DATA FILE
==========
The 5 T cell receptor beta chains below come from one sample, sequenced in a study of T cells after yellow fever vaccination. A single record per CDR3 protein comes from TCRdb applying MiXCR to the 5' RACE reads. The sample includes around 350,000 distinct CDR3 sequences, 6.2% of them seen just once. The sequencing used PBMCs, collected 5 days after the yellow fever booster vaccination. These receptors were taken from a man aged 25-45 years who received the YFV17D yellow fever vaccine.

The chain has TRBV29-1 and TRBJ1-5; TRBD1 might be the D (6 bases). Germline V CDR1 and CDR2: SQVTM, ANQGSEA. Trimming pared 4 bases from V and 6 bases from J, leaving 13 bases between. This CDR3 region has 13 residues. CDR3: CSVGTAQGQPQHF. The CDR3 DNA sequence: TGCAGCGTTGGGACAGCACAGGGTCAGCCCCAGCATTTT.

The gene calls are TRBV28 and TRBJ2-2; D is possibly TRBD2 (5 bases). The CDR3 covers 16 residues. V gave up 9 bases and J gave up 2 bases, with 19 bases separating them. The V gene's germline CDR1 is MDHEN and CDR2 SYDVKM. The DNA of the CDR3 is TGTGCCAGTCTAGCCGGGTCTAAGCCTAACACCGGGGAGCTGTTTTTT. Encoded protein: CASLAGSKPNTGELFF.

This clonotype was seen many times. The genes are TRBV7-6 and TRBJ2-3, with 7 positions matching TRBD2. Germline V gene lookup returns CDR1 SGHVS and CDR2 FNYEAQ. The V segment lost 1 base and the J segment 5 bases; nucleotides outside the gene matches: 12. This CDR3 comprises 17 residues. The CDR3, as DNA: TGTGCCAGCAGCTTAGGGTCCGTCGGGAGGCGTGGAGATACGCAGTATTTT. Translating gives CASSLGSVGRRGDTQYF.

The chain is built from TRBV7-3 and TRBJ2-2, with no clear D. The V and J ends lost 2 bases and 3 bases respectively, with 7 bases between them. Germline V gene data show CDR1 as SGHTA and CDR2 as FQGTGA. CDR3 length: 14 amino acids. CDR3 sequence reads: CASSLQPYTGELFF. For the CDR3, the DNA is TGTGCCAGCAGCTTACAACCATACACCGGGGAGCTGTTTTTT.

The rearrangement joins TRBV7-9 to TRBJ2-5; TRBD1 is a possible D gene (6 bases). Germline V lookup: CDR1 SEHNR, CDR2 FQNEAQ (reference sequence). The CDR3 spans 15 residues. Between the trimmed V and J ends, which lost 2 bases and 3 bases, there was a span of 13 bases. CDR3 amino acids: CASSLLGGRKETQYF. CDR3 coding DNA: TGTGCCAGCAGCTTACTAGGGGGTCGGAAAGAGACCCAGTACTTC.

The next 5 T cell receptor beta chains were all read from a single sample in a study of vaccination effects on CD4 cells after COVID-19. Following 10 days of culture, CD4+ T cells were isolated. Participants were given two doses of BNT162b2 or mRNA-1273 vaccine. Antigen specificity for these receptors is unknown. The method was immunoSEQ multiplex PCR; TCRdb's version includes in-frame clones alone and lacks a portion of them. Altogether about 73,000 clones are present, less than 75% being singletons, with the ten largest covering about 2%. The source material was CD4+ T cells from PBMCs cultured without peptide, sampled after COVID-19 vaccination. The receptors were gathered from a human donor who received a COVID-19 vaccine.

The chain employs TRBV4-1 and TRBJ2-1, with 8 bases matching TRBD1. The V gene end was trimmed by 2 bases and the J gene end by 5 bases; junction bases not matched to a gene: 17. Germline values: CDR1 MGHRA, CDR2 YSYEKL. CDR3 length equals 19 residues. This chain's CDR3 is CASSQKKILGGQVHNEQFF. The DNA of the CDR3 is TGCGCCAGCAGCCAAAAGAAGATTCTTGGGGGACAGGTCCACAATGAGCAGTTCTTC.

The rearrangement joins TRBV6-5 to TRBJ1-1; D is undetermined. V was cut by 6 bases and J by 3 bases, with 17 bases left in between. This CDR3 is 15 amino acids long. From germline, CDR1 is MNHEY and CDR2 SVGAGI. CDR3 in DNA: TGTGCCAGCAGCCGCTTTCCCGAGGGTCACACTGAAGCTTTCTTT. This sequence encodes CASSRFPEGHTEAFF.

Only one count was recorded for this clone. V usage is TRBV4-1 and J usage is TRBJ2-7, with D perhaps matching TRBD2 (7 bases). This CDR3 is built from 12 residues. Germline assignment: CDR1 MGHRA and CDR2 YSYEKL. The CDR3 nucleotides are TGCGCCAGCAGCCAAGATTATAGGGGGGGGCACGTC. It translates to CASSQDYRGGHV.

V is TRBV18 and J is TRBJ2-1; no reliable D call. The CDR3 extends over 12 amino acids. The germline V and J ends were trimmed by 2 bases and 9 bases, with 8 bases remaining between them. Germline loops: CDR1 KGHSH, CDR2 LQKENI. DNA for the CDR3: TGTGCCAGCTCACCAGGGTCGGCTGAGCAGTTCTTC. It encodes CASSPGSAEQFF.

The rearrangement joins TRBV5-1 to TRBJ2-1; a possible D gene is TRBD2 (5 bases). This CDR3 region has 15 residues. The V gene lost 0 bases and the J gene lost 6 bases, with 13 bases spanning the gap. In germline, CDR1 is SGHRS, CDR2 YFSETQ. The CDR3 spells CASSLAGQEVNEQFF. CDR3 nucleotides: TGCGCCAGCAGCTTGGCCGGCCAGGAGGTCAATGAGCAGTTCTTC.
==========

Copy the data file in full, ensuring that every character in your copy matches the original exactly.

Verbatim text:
The 5 T cell receptor beta chains below come from one sample, sequenced in a study of T cells after yellow fever vaccination. A single record per CDR3 protein comes from TCRdb applying MiXCR to the 5' RACE reads. The sample includes around 350,000 distinct CDR3 sequences, 6.2% of them seen just once. The sequencing used PBMCs, collected 5 days after the yellow fever booster vaccination. These receptors were taken from a man aged 25-45 years who received the YFV17D yellow fever vaccine.

The chain has TRBV29-1 and TRBJ1-5; TRBD1 might be the D (6 bases). Germline V CDR1 and CDR2: SQVTM, ANQGSEA. Trimming pared 4 bases from V and 6 bases from J, leaving 13 bases between. This CDR3 region has 13 residues. CDR3: CSVGTAQGQPQHF. The CDR3 DNA sequence: TGCAGCGTTGGGACAGCACAGGGTCAGCCCCAGCATTTT.

The gene calls are TRBV28 and TRBJ2-2; D is possibly TRBD2 (5 bases). The CDR3 covers 16 residues. V gave up 9 bases and J gave up 2 bases, with 19 bases separating them. The V gene's germline CDR1 is MDHEN and CDR2 SYDVKM. The DNA of the CDR3 is TGTGCCAGTCTAGCCGGGTCTAAGCCTAACACCGGGGAGCTGTTTTTT. Encoded protein: CASLAGSKPNTGELFF.

This clonotype was seen many times. The genes are TRBV7-6 and TRBJ2-3, with 7 positions matching TRBD2. Germline V gene lookup returns CDR1 SGHVS and CDR2 FNYEAQ. The V segment lost 1 base and the J segment 5 bases; nucleotides outside the gene matches: 12. This CDR3 comprises 17 residues. The CDR3, as DNA: TGTGCCAGCAGCTTAGGGTCCGTCGGGAGGCGTGGAGATACGCAGTATTTT. Translating gives CASSLGSVGRRGDTQYF.

The chain is built from TRBV7-3 and TRBJ2-2, with no clear D. The V and J ends lost 2 bases and 3 bases respectively, with 7 bases between them. Germline V gene data show CDR1 as SGHTA and CDR2 as FQGTGA. CDR3 length: 14 amino acids. CDR3 sequence reads: CASSLQPYTGELFF. For the CDR3, the DNA is TGTGCCAGCAGCTTACAACCATACACCGGGGAGCTGTTTTTT.

The rearrangement joins TRBV7-9 to TRBJ2-5; TRBD1 is a possible D gene (6 bases). Germline V lookup: CDR1 SEHNR, CDR2 FQNEAQ (reference sequence). The CDR3 spans 15 residues. Between the trimmed V and J ends, which lost 2 bases and 3 bases, there was a span of 13 bases. CDR3 amino acids: CASSLLGGRKETQYF. CDR3 coding DNA: TGTGCCAGCAGCTTACTAGGGGGTCGGAAAGAGACCCAGTACTTC.

The next 5 T cell receptor beta chains were all read from a single sample in a study of vaccination effects on CD4 cells after COVID-19. Following 10 days of culture, CD4+ T cells were isolated. Participants were given two doses of BNT162b2 or mRNA-1273 vaccine. Antigen specificity for these receptors is unknown. The method was immunoSEQ multiplex PCR; TCRdb's version includes in-frame clones alone and lacks a portion of them. Altogether about 73,000 clones are present, less than 75% being singletons, with the ten largest covering about 2%. The source material was CD4+ T cells from PBMCs cultured without peptide, sampled after COVID-19 vaccination. The receptors were gathered from a human donor who received a COVID-19 vaccine.

The chain employs TRBV4-1 and TRBJ2-1, with 8 bases matching TRBD1. The V gene end was trimmed by 2 bases and the J gene end by 5 bases; junction bases not matched to a gene: 17. Germline values: CDR1 MGHRA, CDR2 YSYEKL. CDR3 length equals 19 residues. This chain's CDR3 is CASSQKKILGGQVHNEQFF. The DNA of the CDR3 is TGCGCCAGCAGCCAAAAGAAGATTCTTGGGGGACAGGTCCACAATGAGCAGTTCTTC.

The rearrangement joins TRBV6-5 to TRBJ1-1; D is undetermined. V was cut by 6 bases and J by 3 bases, with 17 bases left in between. This CDR3 is 15 amino acids long. From germline, CDR1 is MNHEY and CDR2 SVGAGI. CDR3 in DNA: TGTGCCAGCAGCCGCTTTCCCGAGGGTCACACTGAAGCTTTCTTT. This sequence encodes CASSRFPEGHTEAFF.

Only one count was recorded for this clone. V usage is TRBV4-1 and J usage is TRBJ2-7, with D perhaps matching TRBD2 (7 bases). This CDR3 is built from 12 residues. Germline assignment: CDR1 MGHRA and CDR2 YSYEKL. The CDR3 nucleotides are TGCGCCAGCAGCCAAGATTATAGGGGGGGGCACGTC. It translates to CASSQDYRGGHV.

V is TRBV18 and J is TRBJ2-1; no reliable D call. The CDR3 extends over 12 amino acids. The germline V and J ends were trimmed by 2 bases and 9 bases, with 8 bases remaining between them. Germline loops: CDR1 KGHSH, CDR2 LQKENI. DNA for the CDR3: TGTGCCAGCTCACCAGGGTCGGCTGAGCAGTTCTTC. It encodes CASSPGSAEQFF.

The rearrangement joins TRBV5-1 to TRBJ2-1; a possible D gene is TRBD2 (5 bases). This CDR3 region has 15 residues. The V gene lost 0 bases and the J gene lost 6 bases, with 13 bases spanning the gap. In germline, CDR1 is SGHRS, CDR2 YFSETQ. The CDR3 spells CASSLAGQEVNEQFF. CDR3 nucleotides: TGCGCCAGCAGCTTGGCCGGCCAGGAGGTCAATGAGCAGTTCTTC.